DATE DIAGNOSED: 5/1994
TYPE OF AMYLOIDOSIS: Primary
WHERE TREATED: BUMC
Lou began getting sick and loosing weight in October
of 1993. After seeing several doctors, and not getting
any answers, we finally found a doctor that thought Lou
might have amyloidosis. Our Oncologists followed
textbook protocol and advised us that there was nothing
they could do. Treatment included prednisone and
melphalan. Lou was given a matter of months to live.
My mother asked her church in Washington State to
pray for us, and her friend, a nurse, approached her
after service and informed her that she had just lost a
friend to Amyloid. The nurse advised mother to have us
contact a fellow named Jim Lang in Texas. She knew that
Jim had begun a support group, and had information that
might be beneficial to us. We called Jim, and were
advised to contact Martha Skinner at BUMC, which we did.
Dr. Skinner however was not sure Lou had Amyloid as we
had yet to get a positive biopsy. I transformed from a
shy soft-spoken farm girl to a desperate raging New
Yorker, and insisted that Dr. Skinner look at the lab
reports - insisting that she had the equipment to make
the diagnosis. She agreed.
We traveled to BU in June of 1994. Lou who was a
healthy 6 ft, 175 pound, physically fit fellow had
dwindled to 140 pounds. He had not eaten for months and
survived on a feeding tube. We were desperate at this
point. But as fate should have it, we met 8 doctors and
a squad a nurses, followed by several teams of students,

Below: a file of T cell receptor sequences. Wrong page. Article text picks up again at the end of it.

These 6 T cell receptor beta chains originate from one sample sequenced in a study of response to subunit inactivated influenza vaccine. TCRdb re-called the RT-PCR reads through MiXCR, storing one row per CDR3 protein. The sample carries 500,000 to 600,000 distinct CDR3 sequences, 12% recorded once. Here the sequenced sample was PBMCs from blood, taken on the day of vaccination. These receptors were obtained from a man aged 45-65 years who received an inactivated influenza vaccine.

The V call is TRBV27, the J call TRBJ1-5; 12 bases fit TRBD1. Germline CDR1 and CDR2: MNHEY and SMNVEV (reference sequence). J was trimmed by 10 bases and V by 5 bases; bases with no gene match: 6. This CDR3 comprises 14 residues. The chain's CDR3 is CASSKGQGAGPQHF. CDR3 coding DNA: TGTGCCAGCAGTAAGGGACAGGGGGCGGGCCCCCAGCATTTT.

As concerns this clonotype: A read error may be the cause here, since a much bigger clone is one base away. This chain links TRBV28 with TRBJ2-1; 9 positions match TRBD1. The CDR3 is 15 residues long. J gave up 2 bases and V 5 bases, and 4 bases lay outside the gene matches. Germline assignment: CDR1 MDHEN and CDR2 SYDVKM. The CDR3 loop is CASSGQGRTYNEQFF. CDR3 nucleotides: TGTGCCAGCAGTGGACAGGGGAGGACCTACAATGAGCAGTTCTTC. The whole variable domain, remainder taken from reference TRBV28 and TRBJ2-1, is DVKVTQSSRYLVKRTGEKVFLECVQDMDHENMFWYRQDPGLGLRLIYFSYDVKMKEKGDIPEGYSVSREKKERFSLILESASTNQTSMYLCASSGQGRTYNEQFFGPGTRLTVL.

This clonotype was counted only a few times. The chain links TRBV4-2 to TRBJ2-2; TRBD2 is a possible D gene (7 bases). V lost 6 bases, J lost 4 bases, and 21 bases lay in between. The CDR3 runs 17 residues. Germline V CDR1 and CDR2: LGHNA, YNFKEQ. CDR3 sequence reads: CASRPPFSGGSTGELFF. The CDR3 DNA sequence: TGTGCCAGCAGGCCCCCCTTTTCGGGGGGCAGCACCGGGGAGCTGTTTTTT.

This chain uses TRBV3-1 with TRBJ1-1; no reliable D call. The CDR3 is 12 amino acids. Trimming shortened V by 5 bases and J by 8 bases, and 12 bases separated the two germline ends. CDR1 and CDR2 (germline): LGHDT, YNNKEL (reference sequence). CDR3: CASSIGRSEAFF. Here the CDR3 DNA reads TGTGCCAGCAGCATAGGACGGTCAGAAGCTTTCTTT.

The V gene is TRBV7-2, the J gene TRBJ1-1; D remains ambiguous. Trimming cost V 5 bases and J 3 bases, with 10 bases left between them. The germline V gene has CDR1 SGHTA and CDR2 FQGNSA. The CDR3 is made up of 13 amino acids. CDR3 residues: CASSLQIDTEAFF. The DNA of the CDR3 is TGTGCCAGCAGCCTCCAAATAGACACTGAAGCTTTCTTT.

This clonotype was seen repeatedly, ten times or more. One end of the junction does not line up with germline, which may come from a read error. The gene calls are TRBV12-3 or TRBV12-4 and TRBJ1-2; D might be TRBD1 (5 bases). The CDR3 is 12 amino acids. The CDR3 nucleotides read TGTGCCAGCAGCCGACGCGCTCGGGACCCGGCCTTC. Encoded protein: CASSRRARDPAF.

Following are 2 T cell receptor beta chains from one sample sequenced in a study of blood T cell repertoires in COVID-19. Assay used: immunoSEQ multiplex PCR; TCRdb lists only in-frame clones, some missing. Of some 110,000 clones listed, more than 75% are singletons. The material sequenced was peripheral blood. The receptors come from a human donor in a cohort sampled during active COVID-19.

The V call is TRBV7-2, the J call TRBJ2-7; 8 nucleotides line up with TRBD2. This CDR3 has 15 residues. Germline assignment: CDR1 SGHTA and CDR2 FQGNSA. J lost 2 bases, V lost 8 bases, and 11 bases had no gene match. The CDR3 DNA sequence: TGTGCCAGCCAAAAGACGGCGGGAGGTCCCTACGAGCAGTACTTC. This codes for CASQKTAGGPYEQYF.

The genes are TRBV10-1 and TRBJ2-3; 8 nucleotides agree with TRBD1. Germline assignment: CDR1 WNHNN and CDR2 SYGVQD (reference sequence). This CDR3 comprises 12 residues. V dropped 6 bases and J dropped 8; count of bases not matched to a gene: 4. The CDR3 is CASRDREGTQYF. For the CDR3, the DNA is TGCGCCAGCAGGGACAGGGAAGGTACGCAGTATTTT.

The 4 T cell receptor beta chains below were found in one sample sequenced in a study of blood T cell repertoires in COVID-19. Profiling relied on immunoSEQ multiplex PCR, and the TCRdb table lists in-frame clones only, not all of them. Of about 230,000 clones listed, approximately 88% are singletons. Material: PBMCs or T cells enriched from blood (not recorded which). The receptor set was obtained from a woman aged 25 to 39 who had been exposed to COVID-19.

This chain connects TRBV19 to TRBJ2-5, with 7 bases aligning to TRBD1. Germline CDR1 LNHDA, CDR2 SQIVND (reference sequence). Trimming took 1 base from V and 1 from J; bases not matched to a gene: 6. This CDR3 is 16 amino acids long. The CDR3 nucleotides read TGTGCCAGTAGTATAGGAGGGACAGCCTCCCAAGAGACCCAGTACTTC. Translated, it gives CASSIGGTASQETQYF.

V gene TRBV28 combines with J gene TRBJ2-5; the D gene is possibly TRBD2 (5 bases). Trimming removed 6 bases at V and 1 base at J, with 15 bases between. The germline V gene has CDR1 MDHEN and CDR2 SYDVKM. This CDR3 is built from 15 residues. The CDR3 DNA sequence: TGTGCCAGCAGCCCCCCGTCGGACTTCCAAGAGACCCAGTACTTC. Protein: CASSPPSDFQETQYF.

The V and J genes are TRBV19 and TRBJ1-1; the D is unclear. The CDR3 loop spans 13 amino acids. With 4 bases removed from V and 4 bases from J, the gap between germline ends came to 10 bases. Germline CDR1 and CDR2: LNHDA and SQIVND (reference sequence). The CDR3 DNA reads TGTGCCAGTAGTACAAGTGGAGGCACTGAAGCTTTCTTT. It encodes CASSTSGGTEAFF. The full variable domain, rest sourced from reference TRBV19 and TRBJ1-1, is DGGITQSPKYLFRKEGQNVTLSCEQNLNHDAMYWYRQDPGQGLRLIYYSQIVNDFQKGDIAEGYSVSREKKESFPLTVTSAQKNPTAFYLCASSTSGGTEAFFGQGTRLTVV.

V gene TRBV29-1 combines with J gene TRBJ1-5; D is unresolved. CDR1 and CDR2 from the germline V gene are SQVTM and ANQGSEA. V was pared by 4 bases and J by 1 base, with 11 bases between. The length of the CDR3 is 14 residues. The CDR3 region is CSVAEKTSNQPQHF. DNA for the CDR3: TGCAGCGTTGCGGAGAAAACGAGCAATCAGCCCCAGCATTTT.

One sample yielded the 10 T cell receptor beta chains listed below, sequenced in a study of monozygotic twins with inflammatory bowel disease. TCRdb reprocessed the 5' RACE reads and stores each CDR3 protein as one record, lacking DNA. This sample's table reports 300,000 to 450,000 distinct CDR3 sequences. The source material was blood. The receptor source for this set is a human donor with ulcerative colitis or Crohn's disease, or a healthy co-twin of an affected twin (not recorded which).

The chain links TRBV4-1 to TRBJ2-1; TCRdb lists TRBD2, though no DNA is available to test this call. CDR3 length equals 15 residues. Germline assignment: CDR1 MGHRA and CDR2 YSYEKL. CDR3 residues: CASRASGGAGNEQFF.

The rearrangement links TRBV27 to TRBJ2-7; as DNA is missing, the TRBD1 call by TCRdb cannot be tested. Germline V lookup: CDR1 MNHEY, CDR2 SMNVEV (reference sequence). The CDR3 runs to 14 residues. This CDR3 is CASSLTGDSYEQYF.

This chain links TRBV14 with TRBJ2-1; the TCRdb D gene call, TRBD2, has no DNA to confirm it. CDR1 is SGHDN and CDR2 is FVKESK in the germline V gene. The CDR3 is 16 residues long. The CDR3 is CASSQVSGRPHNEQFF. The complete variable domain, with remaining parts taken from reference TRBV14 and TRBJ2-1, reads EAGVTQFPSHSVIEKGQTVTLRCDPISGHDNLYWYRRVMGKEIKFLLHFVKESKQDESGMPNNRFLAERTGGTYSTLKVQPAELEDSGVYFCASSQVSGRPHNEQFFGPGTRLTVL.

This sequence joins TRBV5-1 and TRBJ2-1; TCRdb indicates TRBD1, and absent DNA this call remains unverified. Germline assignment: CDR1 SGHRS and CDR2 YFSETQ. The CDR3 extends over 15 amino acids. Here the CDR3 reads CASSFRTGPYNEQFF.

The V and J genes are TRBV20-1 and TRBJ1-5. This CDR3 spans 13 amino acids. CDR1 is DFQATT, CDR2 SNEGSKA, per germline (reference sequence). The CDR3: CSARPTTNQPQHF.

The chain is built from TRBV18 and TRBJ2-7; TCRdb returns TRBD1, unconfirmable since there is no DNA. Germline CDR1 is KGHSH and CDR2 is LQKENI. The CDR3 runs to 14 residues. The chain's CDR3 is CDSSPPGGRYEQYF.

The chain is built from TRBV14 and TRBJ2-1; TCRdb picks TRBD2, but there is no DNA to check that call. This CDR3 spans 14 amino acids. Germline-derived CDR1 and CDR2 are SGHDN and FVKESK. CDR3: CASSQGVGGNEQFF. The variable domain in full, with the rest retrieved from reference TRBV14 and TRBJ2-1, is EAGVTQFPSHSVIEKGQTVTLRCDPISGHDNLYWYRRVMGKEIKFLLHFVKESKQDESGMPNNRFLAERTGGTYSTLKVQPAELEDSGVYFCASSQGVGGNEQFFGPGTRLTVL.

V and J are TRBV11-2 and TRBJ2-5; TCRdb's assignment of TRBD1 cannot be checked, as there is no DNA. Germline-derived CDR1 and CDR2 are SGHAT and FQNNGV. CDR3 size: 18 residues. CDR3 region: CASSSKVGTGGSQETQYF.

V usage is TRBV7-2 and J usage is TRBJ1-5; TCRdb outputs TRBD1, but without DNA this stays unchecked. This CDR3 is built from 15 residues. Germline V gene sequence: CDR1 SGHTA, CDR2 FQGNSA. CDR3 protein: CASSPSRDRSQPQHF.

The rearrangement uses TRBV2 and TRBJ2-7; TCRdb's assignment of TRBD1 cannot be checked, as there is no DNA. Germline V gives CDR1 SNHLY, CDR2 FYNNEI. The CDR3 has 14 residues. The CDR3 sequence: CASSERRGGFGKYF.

and the hospital support staff including a social worker
and a priest - all of which wanted desperately to
perform a Stem Cell Rescue (as they then called it).
Lou's tests also showed Multiple Myeloma, and STC had
been approved and successful for MM patients, so we
moved forward through the insurance maze and
miraculously got approval for the procedure.
The big day was in the beginning July of 1994. The
STC went well, and we waited patiently in a reverse
pressure isolation room, which required everyone to
scrub and dress before entering. The weeks past as
trails of students and doctors and nurses came and went.
Questions produced more questions, and answers came as
we all watched and wondered what would happen. Slowly
improvements began to show, and the level of excitement
shy rocketed by the day. Soon Lou was sitting up, then
walking, and then gained release from the isolation
room. Everything went well - to everyone’s surprise. He
was soon released from the hospital, and we traveled
home from Boston to New Jersey. The STC was considered a
stepping-stone to a bone marrow transplant.
Unfortunately, the following day Lou ended up in the
hospital in NJ where the doctors treated him as if he
was going to die. They put him back on the painkiller
that we had weaned him off of, and put him back on anti
depressants. They refused physical therapy. So, I called
Dr. Comenzo, and asked him to have a chat with the
doctors in NJ. He did, and their philosophy of treatment
changed dramatically. Although Lou got a bit worse
before he got better, (he dropped to 123 pounds) he
slowly showed signs of improvement, and was eventually
released. We met J. Helwig as we left the hospital.
Lou's recovery was slow and seemed to go in a mirror
image of how it came. The first things that showed were
the last to go. He had a sudden pain followed by an
emergency Gall Bladder removal in January of 1995. From
then on, and to everyone’s amazement, he continually
improved from that day on. His only remaining sign of
being ill is neuropathy in his toes.
We are scheduled for his 12-year check-up on May 8th
2006 - one day before our 25th wedding anniversary, and
2 days before our youngest's 17th birthday. Miracles do
Linda and Lou Catania :)